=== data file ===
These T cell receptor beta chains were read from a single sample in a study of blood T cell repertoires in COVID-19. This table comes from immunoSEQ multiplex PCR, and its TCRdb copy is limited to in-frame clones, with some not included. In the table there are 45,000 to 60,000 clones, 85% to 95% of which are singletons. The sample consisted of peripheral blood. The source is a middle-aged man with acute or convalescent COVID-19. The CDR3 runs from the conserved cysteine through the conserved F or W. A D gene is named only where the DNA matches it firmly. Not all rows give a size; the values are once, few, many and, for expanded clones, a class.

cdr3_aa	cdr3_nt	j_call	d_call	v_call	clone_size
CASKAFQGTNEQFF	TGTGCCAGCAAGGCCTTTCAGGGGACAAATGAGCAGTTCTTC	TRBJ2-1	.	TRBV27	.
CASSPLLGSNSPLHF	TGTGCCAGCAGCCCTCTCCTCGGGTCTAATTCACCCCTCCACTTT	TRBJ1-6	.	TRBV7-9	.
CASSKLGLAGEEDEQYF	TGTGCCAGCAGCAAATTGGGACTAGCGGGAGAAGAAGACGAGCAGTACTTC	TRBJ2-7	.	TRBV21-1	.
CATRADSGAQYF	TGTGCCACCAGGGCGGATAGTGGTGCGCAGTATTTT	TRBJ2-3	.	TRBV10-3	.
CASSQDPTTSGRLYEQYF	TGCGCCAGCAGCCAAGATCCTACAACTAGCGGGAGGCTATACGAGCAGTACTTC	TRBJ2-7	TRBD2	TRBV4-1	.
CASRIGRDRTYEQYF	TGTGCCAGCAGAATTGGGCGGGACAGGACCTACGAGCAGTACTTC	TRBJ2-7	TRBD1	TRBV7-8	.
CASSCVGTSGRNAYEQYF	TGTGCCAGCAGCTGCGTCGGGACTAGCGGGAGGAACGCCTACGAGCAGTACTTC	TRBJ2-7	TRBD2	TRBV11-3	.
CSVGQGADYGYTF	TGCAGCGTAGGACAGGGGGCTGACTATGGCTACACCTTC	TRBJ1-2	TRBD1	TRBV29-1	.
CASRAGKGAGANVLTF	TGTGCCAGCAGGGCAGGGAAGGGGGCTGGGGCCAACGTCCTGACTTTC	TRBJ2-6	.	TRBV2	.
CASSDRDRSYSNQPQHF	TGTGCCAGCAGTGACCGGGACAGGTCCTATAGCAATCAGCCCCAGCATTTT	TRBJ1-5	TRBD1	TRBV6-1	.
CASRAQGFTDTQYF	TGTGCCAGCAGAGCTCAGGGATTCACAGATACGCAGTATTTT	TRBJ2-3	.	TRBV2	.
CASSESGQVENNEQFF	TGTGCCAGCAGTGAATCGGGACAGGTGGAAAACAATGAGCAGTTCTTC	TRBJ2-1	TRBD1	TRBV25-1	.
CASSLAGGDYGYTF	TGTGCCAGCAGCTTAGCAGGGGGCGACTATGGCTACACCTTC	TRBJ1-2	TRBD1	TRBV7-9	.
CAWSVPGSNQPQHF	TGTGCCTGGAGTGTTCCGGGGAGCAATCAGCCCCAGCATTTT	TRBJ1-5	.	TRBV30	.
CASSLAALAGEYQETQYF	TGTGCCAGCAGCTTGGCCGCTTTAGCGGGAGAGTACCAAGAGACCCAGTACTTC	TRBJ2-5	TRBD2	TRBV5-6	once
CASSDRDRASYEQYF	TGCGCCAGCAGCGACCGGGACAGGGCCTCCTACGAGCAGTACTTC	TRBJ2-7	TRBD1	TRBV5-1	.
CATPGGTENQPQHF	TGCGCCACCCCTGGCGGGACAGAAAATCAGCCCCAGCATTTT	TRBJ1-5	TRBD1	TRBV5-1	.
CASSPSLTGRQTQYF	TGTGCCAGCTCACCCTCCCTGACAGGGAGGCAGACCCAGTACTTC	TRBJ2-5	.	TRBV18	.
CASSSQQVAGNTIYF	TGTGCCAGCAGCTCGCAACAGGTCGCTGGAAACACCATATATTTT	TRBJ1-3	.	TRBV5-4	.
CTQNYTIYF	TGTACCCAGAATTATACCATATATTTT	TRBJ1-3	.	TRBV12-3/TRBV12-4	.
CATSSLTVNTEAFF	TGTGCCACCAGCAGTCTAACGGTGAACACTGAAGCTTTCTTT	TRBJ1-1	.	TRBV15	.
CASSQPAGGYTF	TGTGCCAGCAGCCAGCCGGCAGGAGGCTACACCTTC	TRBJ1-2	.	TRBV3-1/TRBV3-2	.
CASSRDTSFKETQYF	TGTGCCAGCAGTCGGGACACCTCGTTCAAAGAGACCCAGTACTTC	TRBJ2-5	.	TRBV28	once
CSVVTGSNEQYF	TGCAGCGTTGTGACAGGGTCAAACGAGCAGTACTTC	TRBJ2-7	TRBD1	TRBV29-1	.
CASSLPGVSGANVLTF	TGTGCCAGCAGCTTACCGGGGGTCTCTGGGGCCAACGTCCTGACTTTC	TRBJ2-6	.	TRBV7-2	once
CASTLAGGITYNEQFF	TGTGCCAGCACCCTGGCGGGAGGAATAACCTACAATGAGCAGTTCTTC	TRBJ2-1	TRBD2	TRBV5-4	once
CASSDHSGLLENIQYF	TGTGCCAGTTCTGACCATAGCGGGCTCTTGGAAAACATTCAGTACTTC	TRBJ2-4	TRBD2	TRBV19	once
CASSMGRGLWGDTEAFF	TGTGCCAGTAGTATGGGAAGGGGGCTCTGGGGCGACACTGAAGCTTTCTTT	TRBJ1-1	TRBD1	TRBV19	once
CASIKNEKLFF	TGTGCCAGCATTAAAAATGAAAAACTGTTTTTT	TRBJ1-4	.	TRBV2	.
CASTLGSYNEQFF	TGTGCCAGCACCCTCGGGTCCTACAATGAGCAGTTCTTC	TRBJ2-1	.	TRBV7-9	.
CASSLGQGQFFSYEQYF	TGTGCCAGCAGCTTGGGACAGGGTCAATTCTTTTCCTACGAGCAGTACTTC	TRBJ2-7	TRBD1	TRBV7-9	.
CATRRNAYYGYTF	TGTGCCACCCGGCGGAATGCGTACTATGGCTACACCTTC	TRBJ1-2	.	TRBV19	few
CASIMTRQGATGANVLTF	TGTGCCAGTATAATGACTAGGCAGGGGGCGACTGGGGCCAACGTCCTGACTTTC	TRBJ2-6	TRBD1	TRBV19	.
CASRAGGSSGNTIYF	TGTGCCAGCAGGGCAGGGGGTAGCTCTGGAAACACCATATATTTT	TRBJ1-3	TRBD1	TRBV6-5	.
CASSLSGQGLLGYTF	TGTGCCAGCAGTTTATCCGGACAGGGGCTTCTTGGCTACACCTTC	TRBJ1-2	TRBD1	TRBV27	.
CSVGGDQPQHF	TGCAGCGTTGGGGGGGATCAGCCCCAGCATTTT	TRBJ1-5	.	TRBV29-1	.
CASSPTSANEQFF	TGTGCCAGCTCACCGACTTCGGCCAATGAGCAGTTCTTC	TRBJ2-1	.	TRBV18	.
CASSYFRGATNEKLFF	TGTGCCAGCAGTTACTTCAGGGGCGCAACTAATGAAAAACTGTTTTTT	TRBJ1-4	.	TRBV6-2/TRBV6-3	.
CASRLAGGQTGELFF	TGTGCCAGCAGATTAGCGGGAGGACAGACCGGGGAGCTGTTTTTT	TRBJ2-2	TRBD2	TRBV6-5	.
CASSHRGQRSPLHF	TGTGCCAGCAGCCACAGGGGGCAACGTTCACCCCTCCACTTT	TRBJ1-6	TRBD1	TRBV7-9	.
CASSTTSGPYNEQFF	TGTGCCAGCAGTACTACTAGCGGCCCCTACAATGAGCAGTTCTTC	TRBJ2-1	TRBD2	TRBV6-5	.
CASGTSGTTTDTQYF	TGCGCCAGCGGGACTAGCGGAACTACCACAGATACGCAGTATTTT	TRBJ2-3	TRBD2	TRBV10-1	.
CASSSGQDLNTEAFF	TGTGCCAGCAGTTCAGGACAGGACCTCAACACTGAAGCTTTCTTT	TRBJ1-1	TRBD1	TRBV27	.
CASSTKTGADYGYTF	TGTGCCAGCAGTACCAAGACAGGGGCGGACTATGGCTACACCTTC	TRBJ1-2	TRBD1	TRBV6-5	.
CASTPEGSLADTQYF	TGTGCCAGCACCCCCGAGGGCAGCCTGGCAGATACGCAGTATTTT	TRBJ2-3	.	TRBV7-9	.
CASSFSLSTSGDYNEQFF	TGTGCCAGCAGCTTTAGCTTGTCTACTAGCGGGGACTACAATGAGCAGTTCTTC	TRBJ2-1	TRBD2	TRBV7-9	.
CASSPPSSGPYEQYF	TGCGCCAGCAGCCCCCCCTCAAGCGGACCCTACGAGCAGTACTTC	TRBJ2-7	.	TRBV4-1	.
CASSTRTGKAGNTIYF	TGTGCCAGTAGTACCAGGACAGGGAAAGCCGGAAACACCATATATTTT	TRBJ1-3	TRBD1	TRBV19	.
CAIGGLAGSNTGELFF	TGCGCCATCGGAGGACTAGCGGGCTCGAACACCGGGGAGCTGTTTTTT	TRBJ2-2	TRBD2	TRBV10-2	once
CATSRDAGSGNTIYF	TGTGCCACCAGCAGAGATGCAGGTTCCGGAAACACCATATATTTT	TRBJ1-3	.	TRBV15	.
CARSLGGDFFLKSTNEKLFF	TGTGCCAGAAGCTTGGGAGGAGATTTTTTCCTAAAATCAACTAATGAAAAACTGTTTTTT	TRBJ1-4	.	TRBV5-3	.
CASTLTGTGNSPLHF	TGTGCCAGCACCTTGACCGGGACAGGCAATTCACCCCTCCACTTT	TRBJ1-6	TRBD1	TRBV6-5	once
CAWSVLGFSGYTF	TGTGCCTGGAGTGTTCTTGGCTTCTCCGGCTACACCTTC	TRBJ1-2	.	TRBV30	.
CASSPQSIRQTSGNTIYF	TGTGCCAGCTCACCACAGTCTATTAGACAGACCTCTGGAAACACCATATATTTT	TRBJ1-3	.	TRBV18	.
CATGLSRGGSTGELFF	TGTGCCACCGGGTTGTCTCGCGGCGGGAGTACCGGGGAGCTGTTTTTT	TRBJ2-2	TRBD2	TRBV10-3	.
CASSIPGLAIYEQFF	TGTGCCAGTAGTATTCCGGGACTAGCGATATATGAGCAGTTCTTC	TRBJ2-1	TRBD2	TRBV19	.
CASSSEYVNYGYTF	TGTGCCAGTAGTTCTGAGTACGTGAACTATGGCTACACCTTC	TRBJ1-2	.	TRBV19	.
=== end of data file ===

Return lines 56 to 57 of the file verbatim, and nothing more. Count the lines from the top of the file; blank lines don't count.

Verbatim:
CASSPQSIRQTSGNTIYF	TGTGCCAGCTCACCACAGTCTATTAGACAGACCTCTGGAAACACCATATATTTT	TRBJ1-3	.	TRBV18	.
CATGLSRGGSTGELFF	TGTGCCACCGGGTTGTCTCGCGGCGGGAGTACCGGGGAGCTGTTTTTT	TRBJ2-2	TRBD2	TRBV10-3	.